1908 – 1910s

The designers made the letters bolder, which gave the logo a business-like, significant, and large appearance. The upper corner of the “G” has grown long and pointed.

1910s – 1940s

The inscription lost its decorative elements and became lighter in weight. To accomplish this, the designers eliminated dots and long serifs and made the letters wider than before. As a result, there is more inter-character space.

1940s – Present

This popular style of cover lettering has become legendary. The classic font is refined and professional, thanks to the harmonious combination of narrow and wide stripes in each letter. This combination, on the one hand, makes the emblem both catchy and sophisticated. The glyphs are so close together that the serifs “U” and “E” appear to be one element.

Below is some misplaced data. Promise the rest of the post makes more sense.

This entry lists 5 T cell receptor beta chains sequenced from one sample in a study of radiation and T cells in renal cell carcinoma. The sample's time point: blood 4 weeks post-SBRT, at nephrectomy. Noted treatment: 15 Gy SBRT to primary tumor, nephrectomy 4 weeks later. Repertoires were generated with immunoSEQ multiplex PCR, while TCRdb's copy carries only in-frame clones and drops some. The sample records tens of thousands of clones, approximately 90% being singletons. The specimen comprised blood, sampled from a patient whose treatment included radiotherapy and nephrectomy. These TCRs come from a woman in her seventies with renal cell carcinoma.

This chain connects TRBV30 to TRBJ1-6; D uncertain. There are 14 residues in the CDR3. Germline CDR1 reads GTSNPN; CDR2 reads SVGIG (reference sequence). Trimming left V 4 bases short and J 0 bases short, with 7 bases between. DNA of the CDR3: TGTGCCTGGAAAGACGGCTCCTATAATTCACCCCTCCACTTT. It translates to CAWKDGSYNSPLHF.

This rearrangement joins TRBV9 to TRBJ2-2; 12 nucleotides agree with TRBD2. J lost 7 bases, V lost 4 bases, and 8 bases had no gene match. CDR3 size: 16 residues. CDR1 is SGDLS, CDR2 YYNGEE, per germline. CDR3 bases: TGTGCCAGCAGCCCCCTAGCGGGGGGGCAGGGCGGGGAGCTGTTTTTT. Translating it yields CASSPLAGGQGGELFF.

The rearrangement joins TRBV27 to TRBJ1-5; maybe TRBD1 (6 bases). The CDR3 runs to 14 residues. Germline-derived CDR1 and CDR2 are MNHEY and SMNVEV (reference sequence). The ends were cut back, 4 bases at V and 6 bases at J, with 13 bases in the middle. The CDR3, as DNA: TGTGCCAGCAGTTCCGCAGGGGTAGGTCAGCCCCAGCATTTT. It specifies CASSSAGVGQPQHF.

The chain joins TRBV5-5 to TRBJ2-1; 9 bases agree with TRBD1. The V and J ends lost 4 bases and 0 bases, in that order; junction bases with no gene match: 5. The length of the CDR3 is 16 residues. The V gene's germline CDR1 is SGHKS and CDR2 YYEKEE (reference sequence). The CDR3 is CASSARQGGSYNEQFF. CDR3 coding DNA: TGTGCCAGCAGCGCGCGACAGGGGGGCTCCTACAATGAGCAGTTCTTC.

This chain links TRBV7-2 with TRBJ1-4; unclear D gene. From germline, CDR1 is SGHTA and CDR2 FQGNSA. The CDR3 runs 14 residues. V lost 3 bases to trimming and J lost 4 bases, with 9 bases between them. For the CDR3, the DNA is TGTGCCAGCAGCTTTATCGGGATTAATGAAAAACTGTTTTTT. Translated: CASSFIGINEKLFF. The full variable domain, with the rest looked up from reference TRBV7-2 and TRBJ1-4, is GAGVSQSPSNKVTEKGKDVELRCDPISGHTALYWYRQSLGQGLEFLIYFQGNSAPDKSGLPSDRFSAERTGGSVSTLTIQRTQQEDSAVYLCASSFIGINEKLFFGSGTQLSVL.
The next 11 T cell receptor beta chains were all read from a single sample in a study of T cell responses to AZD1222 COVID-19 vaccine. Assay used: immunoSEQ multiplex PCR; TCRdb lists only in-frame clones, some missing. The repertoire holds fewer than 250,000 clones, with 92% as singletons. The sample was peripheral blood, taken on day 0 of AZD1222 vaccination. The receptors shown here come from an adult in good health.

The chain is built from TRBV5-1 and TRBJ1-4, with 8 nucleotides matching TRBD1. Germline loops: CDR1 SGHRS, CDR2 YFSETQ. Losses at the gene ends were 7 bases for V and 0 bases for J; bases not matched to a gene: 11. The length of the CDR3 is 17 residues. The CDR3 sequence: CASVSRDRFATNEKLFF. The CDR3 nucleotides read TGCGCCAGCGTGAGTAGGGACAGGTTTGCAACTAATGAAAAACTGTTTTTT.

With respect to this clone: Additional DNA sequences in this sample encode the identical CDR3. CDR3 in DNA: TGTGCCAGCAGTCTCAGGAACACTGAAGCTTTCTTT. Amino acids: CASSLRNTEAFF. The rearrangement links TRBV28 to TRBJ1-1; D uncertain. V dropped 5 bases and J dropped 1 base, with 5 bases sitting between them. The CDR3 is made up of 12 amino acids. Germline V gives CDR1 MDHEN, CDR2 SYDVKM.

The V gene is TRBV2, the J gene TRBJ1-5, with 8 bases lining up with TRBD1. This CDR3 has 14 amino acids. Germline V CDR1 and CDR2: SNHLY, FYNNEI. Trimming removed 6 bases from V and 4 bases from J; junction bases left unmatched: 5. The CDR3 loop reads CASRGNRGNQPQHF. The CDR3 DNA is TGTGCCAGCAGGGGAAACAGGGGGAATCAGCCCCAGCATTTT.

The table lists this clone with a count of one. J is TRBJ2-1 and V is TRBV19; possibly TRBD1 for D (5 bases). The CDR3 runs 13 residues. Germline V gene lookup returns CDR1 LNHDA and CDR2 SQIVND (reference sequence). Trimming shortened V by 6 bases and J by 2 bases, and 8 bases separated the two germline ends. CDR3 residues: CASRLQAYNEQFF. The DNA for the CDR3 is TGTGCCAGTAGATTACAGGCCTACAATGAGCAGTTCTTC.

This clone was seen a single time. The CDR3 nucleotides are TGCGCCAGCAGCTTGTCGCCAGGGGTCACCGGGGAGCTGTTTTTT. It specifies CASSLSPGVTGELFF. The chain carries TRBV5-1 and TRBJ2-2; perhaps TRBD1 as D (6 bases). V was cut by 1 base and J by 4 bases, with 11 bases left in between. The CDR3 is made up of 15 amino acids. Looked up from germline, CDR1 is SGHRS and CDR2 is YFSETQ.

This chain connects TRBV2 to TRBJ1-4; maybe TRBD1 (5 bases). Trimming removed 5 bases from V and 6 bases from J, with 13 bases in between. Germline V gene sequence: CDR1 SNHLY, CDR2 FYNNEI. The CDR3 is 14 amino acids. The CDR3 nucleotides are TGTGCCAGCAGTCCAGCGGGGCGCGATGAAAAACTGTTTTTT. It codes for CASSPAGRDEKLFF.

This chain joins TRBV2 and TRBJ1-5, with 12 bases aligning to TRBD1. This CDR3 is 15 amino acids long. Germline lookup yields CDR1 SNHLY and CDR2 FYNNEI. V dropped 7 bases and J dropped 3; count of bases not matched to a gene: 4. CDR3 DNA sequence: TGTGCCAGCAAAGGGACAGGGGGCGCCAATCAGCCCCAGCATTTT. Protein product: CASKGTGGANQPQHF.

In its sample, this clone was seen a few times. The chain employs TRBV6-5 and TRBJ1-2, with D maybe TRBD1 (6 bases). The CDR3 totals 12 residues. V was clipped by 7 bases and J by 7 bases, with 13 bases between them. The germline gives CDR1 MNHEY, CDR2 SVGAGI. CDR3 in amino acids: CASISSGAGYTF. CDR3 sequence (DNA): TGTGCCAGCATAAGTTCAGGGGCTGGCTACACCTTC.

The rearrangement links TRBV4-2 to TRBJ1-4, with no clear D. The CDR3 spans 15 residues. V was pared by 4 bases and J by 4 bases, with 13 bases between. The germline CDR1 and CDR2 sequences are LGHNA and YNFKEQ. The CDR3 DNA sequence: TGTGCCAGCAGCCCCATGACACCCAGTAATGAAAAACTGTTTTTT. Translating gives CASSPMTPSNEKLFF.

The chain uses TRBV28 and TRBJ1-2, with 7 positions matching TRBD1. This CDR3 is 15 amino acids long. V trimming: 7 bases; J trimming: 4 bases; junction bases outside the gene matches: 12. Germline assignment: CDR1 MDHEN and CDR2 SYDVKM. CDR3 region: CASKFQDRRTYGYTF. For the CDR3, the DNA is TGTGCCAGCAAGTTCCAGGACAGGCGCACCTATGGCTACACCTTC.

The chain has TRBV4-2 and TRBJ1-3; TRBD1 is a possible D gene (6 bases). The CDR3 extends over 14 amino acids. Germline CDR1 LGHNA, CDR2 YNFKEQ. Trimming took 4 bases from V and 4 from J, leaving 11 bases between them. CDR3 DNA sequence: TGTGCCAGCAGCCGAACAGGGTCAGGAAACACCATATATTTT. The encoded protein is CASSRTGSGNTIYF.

Vogue Logo: Colors and Font

The typography hasn’t changed much since the logo’s unified design. This was unnecessary because the Didot typeface was suitable for any cover, regardless of its subject matter. It alternated with the Bodoni family of typefaces designed by Giambattista Bodoni, an Italian designer. Both types of fonts share a high contrast between strokes of varying thicknesses. Vogue designers, of course, have changed some of the nuances over time. They updated the Didot while retaining its classic elegance. In addition, the name of the magazine can be written in the signature Vogue AG grotesque, which was inspired by Avant Garde Gothic and Futura. Terminal Design Studio created it.

The main color of the logo is black because it is a timeless classic. The fashion edition, however, is not limited to the traditional color palette. Color schemes are boldly experimented with by editors so that the lettering blends harmoniously with other cover elements, most notably the background photo.